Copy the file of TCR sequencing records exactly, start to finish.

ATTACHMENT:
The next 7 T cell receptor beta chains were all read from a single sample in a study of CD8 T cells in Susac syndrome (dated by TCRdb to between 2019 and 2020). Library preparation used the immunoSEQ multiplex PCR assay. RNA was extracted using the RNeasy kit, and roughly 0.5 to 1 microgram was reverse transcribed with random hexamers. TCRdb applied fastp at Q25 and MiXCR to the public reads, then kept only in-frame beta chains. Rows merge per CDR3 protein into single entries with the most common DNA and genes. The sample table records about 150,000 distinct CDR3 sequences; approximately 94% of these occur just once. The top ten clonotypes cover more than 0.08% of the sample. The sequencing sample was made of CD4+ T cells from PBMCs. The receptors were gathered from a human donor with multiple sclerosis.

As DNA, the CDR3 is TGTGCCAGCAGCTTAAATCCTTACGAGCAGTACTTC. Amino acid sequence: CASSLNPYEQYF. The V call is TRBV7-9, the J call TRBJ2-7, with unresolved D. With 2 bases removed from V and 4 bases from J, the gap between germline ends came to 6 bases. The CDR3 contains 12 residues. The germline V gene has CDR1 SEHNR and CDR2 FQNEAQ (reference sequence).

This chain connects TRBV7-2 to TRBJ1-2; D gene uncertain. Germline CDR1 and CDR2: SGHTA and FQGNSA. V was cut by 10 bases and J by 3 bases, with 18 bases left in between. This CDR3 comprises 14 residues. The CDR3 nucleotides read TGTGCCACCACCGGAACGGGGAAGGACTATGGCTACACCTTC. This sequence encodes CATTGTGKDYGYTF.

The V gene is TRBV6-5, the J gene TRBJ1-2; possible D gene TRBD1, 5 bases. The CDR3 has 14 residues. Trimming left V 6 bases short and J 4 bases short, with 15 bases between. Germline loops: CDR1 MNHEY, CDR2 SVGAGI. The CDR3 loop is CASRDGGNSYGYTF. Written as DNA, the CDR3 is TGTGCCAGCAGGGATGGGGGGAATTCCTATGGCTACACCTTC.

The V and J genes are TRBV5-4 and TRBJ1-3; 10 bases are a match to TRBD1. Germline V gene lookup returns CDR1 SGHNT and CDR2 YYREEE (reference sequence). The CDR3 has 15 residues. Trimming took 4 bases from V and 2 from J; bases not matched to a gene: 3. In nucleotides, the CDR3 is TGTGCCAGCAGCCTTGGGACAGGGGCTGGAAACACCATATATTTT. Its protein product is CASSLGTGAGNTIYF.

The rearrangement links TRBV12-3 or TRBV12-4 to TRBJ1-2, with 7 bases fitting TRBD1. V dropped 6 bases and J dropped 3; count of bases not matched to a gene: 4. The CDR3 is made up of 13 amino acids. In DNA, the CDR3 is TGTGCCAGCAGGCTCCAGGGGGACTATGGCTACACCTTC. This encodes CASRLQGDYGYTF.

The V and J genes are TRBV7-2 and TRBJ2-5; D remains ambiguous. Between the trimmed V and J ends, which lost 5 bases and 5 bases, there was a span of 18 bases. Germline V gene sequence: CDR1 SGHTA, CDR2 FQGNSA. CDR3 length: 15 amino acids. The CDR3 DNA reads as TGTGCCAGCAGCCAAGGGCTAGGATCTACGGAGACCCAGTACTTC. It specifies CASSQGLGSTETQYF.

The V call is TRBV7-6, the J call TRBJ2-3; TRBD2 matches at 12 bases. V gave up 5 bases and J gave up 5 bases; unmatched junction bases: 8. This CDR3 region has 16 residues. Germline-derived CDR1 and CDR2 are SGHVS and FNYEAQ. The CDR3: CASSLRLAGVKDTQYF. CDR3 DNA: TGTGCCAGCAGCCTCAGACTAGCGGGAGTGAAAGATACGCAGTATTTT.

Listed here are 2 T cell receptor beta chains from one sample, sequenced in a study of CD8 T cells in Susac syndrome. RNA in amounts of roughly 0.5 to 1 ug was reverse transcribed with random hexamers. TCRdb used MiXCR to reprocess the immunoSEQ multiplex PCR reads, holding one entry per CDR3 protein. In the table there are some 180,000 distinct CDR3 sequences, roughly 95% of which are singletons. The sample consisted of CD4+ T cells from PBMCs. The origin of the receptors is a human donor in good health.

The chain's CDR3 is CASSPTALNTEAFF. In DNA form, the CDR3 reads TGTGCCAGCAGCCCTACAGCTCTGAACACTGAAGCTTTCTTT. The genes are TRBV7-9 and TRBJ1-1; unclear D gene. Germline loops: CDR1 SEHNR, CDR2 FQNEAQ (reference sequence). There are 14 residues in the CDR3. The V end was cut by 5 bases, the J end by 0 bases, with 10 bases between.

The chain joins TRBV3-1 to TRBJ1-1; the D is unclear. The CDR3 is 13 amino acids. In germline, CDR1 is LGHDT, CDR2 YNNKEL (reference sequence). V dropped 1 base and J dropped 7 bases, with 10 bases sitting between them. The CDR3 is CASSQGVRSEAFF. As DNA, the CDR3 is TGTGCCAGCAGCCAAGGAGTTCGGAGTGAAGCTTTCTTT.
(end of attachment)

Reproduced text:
The next 7 T cell receptor beta chains were all read from a single sample in a study of CD8 T cells in Susac syndrome (dated by TCRdb to between 2019 and 2020). Library preparation used the immunoSEQ multiplex PCR assay. RNA was extracted using the RNeasy kit, and roughly 0.5 to 1 microgram was reverse transcribed with random hexamers. TCRdb applied fastp at Q25 and MiXCR to the public reads, then kept only in-frame beta chains. Rows merge per CDR3 protein into single entries with the most common DNA and genes. The sample table records about 150,000 distinct CDR3 sequences; approximately 94% of these occur just once. The top ten clonotypes cover more than 0.08% of the sample. The sequencing sample was made of CD4+ T cells from PBMCs. The receptors were gathered from a human donor with multiple sclerosis.

As DNA, the CDR3 is TGTGCCAGCAGCTTAAATCCTTACGAGCAGTACTTC. Amino acid sequence: CASSLNPYEQYF. The V call is TRBV7-9, the J call TRBJ2-7, with unresolved D. With 2 bases removed from V and 4 bases from J, the gap between germline ends came to 6 bases. The CDR3 contains 12 residues. The germline V gene has CDR1 SEHNR and CDR2 FQNEAQ (reference sequence).

This chain connects TRBV7-2 to TRBJ1-2; D gene uncertain. Germline CDR1 and CDR2: SGHTA and FQGNSA. V was cut by 10 bases and J by 3 bases, with 18 bases left in between. This CDR3 comprises 14 residues. The CDR3 nucleotides read TGTGCCACCACCGGAACGGGGAAGGACTATGGCTACACCTTC. This sequence encodes CATTGTGKDYGYTF.

The V gene is TRBV6-5, the J gene TRBJ1-2; possible D gene TRBD1, 5 bases. The CDR3 has 14 residues. Trimming left V 6 bases short and J 4 bases short, with 15 bases between. Germline loops: CDR1 MNHEY, CDR2 SVGAGI. The CDR3 loop is CASRDGGNSYGYTF. Written as DNA, the CDR3 is TGTGCCAGCAGGGATGGGGGGAATTCCTATGGCTACACCTTC.

The V and J genes are TRBV5-4 and TRBJ1-3; 10 bases are a match to TRBD1. Germline V gene lookup returns CDR1 SGHNT and CDR2 YYREEE (reference sequence). The CDR3 has 15 residues. Trimming took 4 bases from V and 2 from J; bases not matched to a gene: 3. In nucleotides, the CDR3 is TGTGCCAGCAGCCTTGGGACAGGGGCTGGAAACACCATATATTTT. Its protein product is CASSLGTGAGNTIYF.

The rearrangement links TRBV12-3 or TRBV12-4 to TRBJ1-2, with 7 bases fitting TRBD1. V dropped 6 bases and J dropped 3; count of bases not matched to a gene: 4. The CDR3 is made up of 13 amino acids. In DNA, the CDR3 is TGTGCCAGCAGGCTCCAGGGGGACTATGGCTACACCTTC. This encodes CASRLQGDYGYTF.

The V and J genes are TRBV7-2 and TRBJ2-5; D remains ambiguous. Between the trimmed V and J ends, which lost 5 bases and 5 bases, there was a span of 18 bases. Germline V gene sequence: CDR1 SGHTA, CDR2 FQGNSA. CDR3 length: 15 amino acids. The CDR3 DNA reads as TGTGCCAGCAGCCAAGGGCTAGGATCTACGGAGACCCAGTACTTC. It specifies CASSQGLGSTETQYF.

The V call is TRBV7-6, the J call TRBJ2-3; TRBD2 matches at 12 bases. V gave up 5 bases and J gave up 5 bases; unmatched junction bases: 8. This CDR3 region has 16 residues. Germline-derived CDR1 and CDR2 are SGHVS and FNYEAQ. The CDR3: CASSLRLAGVKDTQYF. CDR3 DNA: TGTGCCAGCAGCCTCAGACTAGCGGGAGTGAAAGATACGCAGTATTTT.

Listed here are 2 T cell receptor beta chains from one sample, sequenced in a study of CD8 T cells in Susac syndrome. RNA in amounts of roughly 0.5 to 1 ug was reverse transcribed with random hexamers. TCRdb used MiXCR to reprocess the immunoSEQ multiplex PCR reads, holding one entry per CDR3 protein. In the table there are some 180,000 distinct CDR3 sequences, roughly 95% of which are singletons. The sample consisted of CD4+ T cells from PBMCs. The origin of the receptors is a human donor in good health.

The chain's CDR3 is CASSPTALNTEAFF. In DNA form, the CDR3 reads TGTGCCAGCAGCCCTACAGCTCTGAACACTGAAGCTTTCTTT. The genes are TRBV7-9 and TRBJ1-1; unclear D gene. Germline loops: CDR1 SEHNR, CDR2 FQNEAQ (reference sequence). There are 14 residues in the CDR3. The V end was cut by 5 bases, the J end by 0 bases, with 10 bases between.

The chain joins TRBV3-1 to TRBJ1-1; the D is unclear. The CDR3 is 13 amino acids. In germline, CDR1 is LGHDT, CDR2 YNNKEL (reference sequence). V dropped 1 base and J dropped 7 bases, with 10 bases sitting between them. The CDR3 is CASSQGVRSEAFF. As DNA, the CDR3 is TGTGCCAGCAGCCAAGGAGTTCGGAGTGAAGCTTTCTTT.